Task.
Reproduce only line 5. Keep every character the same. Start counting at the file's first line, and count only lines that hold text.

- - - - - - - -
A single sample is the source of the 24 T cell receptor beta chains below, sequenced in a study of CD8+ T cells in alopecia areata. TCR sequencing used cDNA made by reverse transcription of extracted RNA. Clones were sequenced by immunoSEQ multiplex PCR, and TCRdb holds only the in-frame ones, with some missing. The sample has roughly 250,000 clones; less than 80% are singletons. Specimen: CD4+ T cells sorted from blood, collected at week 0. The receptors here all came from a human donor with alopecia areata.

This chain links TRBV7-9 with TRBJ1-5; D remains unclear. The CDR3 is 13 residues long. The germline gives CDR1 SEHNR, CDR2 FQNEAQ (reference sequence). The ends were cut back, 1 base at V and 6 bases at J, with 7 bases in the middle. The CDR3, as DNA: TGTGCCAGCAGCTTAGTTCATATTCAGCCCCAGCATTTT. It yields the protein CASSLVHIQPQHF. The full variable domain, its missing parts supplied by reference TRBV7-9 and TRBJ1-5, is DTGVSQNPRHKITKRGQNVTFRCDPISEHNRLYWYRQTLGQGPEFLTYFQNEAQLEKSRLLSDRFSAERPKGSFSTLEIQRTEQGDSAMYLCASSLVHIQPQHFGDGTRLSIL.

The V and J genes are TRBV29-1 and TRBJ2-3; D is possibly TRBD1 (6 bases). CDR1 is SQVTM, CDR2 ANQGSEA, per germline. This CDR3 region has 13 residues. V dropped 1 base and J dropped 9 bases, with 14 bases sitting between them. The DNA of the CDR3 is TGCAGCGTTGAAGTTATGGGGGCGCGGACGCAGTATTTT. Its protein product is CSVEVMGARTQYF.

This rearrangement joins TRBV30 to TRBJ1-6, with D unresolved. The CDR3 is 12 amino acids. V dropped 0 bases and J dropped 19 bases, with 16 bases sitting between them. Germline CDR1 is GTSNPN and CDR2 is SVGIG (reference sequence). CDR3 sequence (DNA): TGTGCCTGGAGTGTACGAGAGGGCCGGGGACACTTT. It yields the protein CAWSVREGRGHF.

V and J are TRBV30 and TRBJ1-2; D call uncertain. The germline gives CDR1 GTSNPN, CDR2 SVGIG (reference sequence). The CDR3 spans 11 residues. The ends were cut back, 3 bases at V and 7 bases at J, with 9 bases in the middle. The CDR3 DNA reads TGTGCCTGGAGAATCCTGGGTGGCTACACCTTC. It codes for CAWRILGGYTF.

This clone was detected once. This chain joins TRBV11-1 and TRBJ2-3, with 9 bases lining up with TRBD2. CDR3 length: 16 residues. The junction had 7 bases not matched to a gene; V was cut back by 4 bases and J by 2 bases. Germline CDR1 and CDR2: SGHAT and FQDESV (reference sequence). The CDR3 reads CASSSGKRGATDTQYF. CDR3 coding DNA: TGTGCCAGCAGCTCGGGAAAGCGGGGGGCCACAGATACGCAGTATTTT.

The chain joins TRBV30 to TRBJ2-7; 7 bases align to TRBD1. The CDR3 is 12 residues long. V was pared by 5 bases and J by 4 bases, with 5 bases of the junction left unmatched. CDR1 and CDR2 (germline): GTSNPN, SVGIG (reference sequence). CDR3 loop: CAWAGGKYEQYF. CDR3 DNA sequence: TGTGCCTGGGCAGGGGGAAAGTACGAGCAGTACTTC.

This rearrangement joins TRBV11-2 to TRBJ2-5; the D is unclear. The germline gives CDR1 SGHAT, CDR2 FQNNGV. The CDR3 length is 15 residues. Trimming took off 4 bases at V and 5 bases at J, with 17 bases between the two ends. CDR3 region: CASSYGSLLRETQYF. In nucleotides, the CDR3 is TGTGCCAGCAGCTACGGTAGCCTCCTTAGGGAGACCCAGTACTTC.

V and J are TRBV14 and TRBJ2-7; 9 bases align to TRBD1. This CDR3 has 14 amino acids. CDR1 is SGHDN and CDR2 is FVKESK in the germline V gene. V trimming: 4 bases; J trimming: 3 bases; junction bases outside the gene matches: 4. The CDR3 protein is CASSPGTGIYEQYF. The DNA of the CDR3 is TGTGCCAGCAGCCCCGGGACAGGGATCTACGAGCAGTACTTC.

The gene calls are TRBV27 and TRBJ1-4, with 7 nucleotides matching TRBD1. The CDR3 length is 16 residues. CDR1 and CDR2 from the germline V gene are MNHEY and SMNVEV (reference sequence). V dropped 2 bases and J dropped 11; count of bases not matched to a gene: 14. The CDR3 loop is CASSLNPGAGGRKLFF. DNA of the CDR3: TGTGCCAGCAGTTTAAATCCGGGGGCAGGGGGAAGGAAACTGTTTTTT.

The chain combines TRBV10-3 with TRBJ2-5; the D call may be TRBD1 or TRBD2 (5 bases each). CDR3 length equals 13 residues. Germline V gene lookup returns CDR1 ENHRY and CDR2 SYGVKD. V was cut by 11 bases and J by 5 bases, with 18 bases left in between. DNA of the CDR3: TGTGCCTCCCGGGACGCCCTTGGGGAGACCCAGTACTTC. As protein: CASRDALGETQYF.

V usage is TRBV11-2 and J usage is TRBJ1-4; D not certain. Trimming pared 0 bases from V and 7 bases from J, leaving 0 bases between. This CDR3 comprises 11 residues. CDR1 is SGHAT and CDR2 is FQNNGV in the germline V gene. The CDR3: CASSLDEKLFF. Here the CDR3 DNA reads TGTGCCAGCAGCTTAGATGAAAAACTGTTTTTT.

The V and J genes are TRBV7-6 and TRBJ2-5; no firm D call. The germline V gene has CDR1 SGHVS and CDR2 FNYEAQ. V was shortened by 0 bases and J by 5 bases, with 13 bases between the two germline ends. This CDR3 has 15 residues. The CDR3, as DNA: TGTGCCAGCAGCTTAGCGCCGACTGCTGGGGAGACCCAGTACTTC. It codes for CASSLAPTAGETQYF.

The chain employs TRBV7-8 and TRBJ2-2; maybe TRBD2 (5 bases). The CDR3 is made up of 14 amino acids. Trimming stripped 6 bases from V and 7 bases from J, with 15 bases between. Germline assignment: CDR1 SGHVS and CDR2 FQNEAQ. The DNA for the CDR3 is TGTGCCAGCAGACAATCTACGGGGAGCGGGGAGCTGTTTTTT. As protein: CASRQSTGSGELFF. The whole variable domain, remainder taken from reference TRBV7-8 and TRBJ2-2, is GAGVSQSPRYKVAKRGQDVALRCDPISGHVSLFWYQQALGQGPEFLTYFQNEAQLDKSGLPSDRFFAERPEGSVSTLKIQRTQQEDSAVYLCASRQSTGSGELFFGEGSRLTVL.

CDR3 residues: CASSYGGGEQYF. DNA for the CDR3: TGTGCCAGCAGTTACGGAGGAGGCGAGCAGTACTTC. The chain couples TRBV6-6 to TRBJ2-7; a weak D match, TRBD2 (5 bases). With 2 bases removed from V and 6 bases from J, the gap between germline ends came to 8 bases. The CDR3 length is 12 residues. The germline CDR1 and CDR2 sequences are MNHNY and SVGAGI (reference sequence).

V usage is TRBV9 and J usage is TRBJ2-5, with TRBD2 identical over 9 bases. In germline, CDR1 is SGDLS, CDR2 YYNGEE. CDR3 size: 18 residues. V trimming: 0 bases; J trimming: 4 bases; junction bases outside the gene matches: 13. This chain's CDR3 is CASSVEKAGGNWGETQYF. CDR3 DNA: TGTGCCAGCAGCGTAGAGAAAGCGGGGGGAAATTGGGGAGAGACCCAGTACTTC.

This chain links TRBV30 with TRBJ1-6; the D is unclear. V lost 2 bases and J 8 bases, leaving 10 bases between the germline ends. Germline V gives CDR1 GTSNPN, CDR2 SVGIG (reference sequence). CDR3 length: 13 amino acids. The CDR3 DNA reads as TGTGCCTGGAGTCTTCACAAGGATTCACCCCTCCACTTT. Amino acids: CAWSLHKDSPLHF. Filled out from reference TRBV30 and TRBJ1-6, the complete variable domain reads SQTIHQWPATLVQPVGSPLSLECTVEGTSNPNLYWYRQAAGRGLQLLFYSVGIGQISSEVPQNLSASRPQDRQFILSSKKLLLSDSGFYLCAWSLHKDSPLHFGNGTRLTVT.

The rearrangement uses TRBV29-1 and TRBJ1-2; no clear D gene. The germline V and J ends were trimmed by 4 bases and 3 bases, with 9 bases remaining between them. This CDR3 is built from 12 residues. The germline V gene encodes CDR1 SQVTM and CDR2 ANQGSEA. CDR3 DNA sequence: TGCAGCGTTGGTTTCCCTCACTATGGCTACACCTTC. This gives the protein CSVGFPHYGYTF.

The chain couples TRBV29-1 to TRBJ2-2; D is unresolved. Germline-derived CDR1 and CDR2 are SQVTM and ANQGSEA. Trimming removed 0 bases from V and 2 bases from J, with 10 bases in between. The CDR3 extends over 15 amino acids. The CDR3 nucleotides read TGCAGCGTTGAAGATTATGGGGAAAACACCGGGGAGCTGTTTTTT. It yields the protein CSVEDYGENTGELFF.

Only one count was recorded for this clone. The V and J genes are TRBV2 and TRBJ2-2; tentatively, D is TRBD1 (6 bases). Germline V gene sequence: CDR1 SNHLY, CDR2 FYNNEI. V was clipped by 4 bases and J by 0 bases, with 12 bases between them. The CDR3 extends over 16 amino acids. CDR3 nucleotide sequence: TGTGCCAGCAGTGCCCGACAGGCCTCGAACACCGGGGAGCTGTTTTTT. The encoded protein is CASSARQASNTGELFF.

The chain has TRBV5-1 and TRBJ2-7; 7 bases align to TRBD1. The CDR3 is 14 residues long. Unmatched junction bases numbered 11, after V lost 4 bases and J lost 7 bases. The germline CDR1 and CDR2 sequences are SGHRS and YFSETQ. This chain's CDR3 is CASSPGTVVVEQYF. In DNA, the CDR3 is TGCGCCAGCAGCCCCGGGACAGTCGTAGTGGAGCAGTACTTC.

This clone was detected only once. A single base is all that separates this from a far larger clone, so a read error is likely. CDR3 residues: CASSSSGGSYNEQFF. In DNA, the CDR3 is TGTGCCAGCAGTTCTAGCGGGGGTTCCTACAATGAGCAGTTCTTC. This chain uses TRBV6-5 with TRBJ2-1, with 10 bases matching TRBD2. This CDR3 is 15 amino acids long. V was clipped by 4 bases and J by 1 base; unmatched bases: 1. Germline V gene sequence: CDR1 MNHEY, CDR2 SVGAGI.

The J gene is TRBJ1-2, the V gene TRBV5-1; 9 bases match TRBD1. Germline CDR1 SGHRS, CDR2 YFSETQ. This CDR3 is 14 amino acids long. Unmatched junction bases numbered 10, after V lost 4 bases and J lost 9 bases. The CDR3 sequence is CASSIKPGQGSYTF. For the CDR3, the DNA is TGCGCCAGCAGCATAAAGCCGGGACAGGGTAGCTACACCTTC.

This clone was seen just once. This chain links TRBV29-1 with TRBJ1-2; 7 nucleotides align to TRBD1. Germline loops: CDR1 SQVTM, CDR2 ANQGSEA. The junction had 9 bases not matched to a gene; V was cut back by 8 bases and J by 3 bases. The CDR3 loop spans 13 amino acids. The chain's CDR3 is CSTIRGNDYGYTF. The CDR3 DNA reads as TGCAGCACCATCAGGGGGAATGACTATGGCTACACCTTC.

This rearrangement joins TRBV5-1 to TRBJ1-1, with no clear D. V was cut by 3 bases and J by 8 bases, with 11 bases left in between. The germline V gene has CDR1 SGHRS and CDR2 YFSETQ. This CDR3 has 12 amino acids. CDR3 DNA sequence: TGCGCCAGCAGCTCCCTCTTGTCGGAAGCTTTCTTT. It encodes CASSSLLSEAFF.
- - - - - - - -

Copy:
V and J are TRBV30 and TRBJ1-2; D call uncertain. The germline gives CDR1 GTSNPN, CDR2 SVGIG (reference sequence). The CDR3 spans 11 residues. The ends were cut back, 3 bases at V and 7 bases at J, with 9 bases in the middle. The CDR3 DNA reads TGTGCCTGGAGAATCCTGGGTGGCTACACCTTC. It codes for CAWRILGGYTF.